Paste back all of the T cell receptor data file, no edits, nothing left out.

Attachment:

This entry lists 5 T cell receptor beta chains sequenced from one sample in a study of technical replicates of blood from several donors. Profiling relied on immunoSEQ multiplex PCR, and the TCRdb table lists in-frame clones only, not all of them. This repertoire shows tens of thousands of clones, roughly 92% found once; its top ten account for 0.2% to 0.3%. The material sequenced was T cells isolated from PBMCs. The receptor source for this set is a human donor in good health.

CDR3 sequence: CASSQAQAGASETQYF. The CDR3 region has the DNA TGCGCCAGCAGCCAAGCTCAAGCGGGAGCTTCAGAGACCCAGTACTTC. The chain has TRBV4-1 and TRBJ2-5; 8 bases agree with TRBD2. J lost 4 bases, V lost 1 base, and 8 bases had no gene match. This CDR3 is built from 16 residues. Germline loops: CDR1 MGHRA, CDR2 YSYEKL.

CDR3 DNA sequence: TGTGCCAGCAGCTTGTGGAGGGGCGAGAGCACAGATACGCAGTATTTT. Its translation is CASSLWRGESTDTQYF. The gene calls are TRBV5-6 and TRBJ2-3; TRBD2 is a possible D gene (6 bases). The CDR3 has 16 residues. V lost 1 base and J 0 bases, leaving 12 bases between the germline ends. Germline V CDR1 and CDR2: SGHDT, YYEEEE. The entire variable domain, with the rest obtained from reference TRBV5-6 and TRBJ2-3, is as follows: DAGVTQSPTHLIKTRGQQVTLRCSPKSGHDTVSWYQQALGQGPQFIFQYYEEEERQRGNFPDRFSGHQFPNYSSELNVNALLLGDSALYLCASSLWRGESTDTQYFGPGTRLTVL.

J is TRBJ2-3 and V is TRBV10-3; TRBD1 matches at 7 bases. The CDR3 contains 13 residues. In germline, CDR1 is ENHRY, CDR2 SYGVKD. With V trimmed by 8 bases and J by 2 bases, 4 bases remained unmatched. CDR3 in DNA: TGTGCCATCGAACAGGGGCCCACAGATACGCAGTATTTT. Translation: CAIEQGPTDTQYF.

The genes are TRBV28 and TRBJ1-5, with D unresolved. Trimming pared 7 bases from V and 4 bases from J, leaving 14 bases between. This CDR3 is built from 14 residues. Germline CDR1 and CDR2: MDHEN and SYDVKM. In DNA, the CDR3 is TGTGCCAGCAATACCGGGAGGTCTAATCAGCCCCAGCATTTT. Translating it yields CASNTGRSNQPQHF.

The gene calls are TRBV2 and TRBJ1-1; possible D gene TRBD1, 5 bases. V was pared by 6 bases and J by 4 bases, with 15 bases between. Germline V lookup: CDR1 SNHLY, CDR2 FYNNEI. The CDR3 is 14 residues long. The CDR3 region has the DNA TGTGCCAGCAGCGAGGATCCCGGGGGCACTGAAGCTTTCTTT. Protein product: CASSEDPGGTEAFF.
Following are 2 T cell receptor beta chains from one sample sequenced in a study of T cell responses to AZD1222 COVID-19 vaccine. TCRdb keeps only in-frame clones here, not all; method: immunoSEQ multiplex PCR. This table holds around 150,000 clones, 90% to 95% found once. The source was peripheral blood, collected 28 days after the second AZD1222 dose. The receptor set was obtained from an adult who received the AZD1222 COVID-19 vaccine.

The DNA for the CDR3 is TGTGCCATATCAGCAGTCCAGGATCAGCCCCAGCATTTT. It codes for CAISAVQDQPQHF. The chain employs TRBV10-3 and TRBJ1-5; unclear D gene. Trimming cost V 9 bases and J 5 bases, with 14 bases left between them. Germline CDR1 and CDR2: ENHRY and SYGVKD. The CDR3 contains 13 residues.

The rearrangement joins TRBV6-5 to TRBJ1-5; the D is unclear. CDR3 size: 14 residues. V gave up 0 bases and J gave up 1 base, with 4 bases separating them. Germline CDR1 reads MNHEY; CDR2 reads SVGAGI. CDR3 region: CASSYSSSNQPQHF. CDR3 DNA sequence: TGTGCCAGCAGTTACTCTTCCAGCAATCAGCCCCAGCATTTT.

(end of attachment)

This entry lists 5 T cell receptor beta chains sequenced from one sample in a study of technical replicates of blood from several donors. Profiling relied on immunoSEQ multiplex PCR, and the TCRdb table lists in-frame clones only, not all of them. This repertoire shows tens of thousands of clones, roughly 92% found once; its top ten account for 0.2% to 0.3%. The material sequenced was T cells isolated from PBMCs. The receptor source for this set is a human donor in good health.

CDR3 sequence: CASSQAQAGASETQYF. The CDR3 region has the DNA TGCGCCAGCAGCCAAGCTCAAGCGGGAGCTTCAGAGACCCAGTACTTC. The chain has TRBV4-1 and TRBJ2-5; 8 bases agree with TRBD2. J lost 4 bases, V lost 1 base, and 8 bases had no gene match. This CDR3 is built from 16 residues. Germline loops: CDR1 MGHRA, CDR2 YSYEKL.

CDR3 DNA sequence: TGTGCCAGCAGCTTGTGGAGGGGCGAGAGCACAGATACGCAGTATTTT. Its translation is CASSLWRGESTDTQYF. The gene calls are TRBV5-6 and TRBJ2-3; TRBD2 is a possible D gene (6 bases). The CDR3 has 16 residues. V lost 1 base and J 0 bases, leaving 12 bases between the germline ends. Germline V CDR1 and CDR2: SGHDT, YYEEEE. The entire variable domain, with the rest obtained from reference TRBV5-6 and TRBJ2-3, is as follows: DAGVTQSPTHLIKTRGQQVTLRCSPKSGHDTVSWYQQALGQGPQFIFQYYEEEERQRGNFPDRFSGHQFPNYSSELNVNALLLGDSALYLCASSLWRGESTDTQYFGPGTRLTVL.

J is TRBJ2-3 and V is TRBV10-3; TRBD1 matches at 7 bases. The CDR3 contains 13 residues. In germline, CDR1 is ENHRY, CDR2 SYGVKD. With V trimmed by 8 bases and J by 2 bases, 4 bases remained unmatched. CDR3 in DNA: TGTGCCATCGAACAGGGGCCCACAGATACGCAGTATTTT. Translation: CAIEQGPTDTQYF.

The genes are TRBV28 and TRBJ1-5, with D unresolved. Trimming pared 7 bases from V and 4 bases from J, leaving 14 bases between. This CDR3 is built from 14 residues. Germline CDR1 and CDR2: MDHEN and SYDVKM. In DNA, the CDR3 is TGTGCCAGCAATACCGGGAGGTCTAATCAGCCCCAGCATTTT. Translating it yields CASNTGRSNQPQHF.

The gene calls are TRBV2 and TRBJ1-1; possible D gene TRBD1, 5 bases. V was pared by 6 bases and J by 4 bases, with 15 bases between. Germline V lookup: CDR1 SNHLY, CDR2 FYNNEI. The CDR3 is 14 residues long. The CDR3 region has the DNA TGTGCCAGCAGCGAGGATCCCGGGGGCACTGAAGCTTTCTTT. Protein product: CASSEDPGGTEAFF.
Following are 2 T cell receptor beta chains from one sample sequenced in a study of T cell responses to AZD1222 COVID-19 vaccine. TCRdb keeps only in-frame clones here, not all; method: immunoSEQ multiplex PCR. This table holds around 150,000 clones, 90% to 95% found once. The source was peripheral blood, collected 28 days after the second AZD1222 dose. The receptor set was obtained from an adult who received the AZD1222 COVID-19 vaccine.

The DNA for the CDR3 is TGTGCCATATCAGCAGTCCAGGATCAGCCCCAGCATTTT. It codes for CAISAVQDQPQHF. The chain employs TRBV10-3 and TRBJ1-5; unclear D gene. Trimming cost V 9 bases and J 5 bases, with 14 bases left between them. Germline CDR1 and CDR2: ENHRY and SYGVKD. The CDR3 contains 13 residues.

The rearrangement joins TRBV6-5 to TRBJ1-5; the D is unclear. CDR3 size: 14 residues. V gave up 0 bases and J gave up 1 base, with 4 bases separating them. Germline CDR1 reads MNHEY; CDR2 reads SVGAGI. CDR3 region: CASSYSSSNQPQHF. CDR3 DNA sequence: TGTGCCAGCAGTTACTCTTCCAGCAATCAGCCCCAGCATTTT.